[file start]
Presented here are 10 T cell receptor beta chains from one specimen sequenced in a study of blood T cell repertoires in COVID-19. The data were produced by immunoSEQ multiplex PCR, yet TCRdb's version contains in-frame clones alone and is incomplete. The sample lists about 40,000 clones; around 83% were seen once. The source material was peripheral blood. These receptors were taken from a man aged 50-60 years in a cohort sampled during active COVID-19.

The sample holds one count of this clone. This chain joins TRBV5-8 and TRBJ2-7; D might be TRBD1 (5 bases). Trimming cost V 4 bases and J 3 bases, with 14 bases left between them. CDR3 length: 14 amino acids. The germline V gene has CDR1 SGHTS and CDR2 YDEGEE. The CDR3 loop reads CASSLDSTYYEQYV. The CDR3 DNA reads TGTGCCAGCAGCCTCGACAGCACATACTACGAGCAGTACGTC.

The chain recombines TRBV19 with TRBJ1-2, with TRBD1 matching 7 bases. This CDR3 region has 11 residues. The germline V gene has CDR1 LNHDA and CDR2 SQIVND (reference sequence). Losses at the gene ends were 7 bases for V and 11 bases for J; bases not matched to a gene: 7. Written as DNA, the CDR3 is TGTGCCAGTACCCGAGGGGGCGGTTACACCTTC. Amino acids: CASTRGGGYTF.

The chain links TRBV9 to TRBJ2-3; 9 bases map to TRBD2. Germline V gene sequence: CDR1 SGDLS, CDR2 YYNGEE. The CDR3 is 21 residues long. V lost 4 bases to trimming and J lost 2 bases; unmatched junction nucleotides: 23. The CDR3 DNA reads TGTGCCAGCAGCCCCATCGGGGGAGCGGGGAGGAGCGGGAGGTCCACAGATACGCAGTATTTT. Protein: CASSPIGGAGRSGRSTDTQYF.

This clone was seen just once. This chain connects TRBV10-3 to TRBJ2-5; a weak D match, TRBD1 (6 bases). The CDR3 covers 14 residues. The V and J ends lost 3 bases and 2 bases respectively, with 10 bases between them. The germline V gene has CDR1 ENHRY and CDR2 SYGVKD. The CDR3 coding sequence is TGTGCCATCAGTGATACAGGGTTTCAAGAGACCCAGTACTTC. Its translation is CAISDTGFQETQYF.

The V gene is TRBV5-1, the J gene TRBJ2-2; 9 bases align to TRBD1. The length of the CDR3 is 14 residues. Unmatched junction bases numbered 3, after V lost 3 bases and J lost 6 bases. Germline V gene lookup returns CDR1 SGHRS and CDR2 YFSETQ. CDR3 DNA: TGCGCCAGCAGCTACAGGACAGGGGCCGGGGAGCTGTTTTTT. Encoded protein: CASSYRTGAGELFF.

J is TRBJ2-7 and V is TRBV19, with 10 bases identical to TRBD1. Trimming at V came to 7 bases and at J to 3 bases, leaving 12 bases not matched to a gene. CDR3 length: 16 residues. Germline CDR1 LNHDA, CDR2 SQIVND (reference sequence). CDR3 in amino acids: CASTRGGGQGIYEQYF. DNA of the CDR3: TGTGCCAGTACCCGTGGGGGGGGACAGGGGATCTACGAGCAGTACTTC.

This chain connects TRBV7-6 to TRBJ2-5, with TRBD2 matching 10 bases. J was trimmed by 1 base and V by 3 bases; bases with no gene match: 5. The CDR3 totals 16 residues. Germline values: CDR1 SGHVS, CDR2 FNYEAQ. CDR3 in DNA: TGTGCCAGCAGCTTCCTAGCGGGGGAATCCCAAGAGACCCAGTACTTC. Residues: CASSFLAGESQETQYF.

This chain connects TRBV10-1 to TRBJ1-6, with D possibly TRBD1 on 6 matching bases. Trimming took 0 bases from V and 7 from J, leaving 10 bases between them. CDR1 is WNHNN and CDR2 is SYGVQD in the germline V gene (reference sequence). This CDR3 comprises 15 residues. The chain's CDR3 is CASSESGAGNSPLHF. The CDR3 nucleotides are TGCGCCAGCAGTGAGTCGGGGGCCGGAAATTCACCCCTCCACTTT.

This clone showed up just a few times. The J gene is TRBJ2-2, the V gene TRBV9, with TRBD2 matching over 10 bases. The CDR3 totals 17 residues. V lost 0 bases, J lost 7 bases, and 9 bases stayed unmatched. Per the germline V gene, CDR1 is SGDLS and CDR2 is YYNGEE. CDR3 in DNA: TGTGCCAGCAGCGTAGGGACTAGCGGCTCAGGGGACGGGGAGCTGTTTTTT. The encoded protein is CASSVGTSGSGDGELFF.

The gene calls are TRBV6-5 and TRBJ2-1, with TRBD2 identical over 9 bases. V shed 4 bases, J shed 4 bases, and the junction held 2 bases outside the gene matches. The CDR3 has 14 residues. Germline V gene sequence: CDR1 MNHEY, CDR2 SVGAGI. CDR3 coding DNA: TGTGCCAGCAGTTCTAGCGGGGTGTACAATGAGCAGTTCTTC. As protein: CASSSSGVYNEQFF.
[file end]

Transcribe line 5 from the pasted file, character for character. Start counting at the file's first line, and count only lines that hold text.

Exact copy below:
This clone was seen just once. This chain connects TRBV10-3 to TRBJ2-5; a weak D match, TRBD1 (6 bases). The CDR3 covers 14 residues. The V and J ends lost 3 bases and 2 bases respectively, with 10 bases between them. The germline V gene has CDR1 ENHRY and CDR2 SYGVKD. The CDR3 coding sequence is TGTGCCATCAGTGATACAGGGTTTCAAGAGACCCAGTACTTC. Its translation is CAISDTGFQETQYF.